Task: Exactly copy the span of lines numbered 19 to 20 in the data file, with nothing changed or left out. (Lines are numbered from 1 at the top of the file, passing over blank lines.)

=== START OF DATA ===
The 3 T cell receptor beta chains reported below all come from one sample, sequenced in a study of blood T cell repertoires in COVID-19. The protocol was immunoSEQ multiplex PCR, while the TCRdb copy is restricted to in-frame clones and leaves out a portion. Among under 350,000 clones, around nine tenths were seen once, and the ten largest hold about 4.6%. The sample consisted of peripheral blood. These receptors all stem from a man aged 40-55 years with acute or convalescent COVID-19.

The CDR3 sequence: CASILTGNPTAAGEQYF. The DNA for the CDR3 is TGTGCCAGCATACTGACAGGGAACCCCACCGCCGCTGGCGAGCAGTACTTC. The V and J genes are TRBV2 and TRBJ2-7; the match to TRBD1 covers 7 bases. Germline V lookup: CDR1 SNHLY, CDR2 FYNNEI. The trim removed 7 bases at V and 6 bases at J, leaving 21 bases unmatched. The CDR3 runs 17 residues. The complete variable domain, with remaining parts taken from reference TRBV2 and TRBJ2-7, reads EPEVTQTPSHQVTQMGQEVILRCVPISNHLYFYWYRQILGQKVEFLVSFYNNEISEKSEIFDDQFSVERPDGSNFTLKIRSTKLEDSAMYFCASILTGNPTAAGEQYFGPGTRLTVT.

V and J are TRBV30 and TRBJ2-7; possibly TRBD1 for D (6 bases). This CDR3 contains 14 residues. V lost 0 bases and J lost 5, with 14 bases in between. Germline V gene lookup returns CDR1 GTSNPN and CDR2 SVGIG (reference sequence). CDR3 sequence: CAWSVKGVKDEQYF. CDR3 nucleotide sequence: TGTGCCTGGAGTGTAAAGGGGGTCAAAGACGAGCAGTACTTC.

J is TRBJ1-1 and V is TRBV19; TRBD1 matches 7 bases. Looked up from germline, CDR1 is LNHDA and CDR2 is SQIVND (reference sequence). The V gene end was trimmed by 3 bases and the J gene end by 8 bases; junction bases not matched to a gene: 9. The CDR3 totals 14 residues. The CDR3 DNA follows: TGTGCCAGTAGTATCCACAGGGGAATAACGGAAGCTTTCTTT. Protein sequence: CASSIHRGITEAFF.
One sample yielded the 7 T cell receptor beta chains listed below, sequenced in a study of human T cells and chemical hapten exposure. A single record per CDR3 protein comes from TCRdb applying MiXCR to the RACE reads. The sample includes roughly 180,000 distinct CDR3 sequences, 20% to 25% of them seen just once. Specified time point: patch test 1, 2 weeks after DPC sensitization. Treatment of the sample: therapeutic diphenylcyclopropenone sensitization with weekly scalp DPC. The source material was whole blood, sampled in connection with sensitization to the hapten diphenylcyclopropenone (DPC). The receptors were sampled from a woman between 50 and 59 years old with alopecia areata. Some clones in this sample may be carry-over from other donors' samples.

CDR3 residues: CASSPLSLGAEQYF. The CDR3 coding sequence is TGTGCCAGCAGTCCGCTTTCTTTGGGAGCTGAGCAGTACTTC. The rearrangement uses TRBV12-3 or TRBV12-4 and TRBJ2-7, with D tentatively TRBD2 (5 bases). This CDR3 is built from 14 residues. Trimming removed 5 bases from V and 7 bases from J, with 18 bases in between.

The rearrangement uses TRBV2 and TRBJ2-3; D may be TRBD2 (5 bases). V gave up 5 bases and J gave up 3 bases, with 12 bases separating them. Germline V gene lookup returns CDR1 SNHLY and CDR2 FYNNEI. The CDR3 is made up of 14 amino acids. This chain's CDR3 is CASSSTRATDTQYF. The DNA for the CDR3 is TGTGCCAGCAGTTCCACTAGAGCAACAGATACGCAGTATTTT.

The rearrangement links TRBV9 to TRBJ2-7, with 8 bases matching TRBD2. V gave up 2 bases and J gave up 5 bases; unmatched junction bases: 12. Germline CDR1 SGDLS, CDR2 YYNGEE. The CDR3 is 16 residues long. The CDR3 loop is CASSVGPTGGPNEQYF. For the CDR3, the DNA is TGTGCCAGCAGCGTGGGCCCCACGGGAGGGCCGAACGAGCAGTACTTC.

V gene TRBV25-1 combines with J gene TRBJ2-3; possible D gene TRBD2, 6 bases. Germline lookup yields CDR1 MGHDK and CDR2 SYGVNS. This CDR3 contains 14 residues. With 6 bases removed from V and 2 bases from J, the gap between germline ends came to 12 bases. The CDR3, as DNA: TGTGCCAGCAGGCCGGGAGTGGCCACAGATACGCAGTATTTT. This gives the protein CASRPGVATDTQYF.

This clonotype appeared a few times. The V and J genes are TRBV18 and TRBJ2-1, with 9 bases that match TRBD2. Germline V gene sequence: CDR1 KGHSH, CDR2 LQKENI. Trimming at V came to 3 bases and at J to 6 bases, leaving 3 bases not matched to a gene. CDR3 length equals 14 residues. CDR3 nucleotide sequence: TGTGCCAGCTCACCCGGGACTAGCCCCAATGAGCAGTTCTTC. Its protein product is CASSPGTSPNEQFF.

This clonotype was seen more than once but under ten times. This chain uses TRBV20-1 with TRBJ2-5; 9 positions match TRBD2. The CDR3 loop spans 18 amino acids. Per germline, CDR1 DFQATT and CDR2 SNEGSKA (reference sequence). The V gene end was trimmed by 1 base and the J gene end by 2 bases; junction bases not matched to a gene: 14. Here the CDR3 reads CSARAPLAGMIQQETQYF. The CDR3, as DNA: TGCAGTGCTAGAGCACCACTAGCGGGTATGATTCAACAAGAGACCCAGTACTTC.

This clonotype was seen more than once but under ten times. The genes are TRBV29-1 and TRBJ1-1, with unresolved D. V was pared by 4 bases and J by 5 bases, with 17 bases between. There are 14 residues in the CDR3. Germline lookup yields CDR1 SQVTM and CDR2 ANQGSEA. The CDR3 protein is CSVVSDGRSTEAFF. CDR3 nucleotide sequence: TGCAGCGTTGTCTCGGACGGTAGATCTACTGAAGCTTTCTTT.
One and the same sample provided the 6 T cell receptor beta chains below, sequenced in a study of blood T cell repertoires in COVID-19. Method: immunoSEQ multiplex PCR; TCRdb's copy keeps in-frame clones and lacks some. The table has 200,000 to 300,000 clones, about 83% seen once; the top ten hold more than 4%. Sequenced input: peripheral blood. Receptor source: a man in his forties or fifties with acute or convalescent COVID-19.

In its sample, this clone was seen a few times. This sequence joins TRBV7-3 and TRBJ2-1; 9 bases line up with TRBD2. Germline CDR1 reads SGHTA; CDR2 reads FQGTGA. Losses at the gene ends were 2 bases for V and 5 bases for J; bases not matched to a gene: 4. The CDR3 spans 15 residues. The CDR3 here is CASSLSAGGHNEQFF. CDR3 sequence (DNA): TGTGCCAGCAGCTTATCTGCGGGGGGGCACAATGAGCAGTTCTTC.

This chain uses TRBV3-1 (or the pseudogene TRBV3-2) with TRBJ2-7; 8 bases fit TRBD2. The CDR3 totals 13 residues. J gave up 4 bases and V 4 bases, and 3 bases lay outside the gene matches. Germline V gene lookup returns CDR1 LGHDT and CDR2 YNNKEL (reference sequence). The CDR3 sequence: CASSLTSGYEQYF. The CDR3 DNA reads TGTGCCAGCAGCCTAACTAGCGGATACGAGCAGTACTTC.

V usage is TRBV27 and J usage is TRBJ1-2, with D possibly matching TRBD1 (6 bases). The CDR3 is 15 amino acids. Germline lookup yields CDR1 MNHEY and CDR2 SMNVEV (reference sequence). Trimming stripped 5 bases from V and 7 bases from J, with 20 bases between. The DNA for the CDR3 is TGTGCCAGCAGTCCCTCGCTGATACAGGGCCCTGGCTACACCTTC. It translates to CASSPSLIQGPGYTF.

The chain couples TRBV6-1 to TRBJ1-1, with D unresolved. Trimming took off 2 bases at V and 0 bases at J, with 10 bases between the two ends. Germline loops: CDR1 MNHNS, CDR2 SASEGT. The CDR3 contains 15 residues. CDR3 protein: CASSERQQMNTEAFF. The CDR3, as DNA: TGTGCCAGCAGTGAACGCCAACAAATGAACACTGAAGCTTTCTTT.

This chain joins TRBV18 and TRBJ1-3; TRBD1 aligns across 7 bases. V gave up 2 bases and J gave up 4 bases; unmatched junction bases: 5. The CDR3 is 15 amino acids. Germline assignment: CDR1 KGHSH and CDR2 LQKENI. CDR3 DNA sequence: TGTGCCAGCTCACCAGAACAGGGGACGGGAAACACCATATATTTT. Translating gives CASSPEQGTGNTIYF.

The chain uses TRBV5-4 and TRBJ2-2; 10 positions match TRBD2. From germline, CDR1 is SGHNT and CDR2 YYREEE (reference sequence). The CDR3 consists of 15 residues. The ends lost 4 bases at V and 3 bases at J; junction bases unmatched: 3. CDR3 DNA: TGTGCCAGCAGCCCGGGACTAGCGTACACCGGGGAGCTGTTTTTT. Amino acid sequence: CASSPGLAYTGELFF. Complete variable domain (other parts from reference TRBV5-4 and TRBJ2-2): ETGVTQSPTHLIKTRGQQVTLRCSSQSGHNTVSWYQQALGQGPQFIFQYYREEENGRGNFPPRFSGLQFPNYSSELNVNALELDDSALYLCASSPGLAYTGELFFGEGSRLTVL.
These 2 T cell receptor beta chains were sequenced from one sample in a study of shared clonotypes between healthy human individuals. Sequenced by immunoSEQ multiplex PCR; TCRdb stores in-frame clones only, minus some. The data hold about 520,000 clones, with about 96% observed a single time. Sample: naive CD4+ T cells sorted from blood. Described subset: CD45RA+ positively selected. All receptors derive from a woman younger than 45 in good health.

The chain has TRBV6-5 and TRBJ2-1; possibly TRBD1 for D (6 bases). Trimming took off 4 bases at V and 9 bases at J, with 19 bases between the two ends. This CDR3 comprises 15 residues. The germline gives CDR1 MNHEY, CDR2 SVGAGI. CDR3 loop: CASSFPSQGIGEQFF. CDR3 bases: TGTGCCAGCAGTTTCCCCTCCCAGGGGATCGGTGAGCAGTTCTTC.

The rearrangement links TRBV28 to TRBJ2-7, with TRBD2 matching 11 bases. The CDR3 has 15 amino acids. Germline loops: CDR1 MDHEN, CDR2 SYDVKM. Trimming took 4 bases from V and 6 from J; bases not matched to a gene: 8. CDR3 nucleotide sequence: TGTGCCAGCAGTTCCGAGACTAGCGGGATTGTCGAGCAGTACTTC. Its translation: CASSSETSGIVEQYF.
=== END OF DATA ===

The chain uses TRBV5-4 and TRBJ2-2; 10 positions match TRBD2. From germline, CDR1 is SGHNT and CDR2 YYREEE (reference sequence). The CDR3 consists of 15 residues. The ends lost 4 bases at V and 3 bases at J; junction bases unmatched: 3. CDR3 DNA: TGTGCCAGCAGCCCGGGACTAGCGTACACCGGGGAGCTGTTTTTT. Amino acid sequence: CASSPGLAYTGELFF. Complete variable domain (other parts from reference TRBV5-4 and TRBJ2-2): ETGVTQSPTHLIKTRGQQVTLRCSSQSGHNTVSWYQQALGQGPQFIFQYYREEENGRGNFPPRFSGLQFPNYSSELNVNALELDDSALYLCASSPGLAYTGELFFGEGSRLTVL.
These 2 T cell receptor beta chains were sequenced from one sample in a study of shared clonotypes between healthy human individuals. Sequenced by immunoSEQ multiplex PCR; TCRdb stores in-frame clones only, minus some. The data hold about 520,000 clones, with about 96% observed a single time. Sample: naive CD4+ T cells sorted from blood. Described subset: CD45RA+ positively selected. All receptors derive from a woman younger than 45 in good health.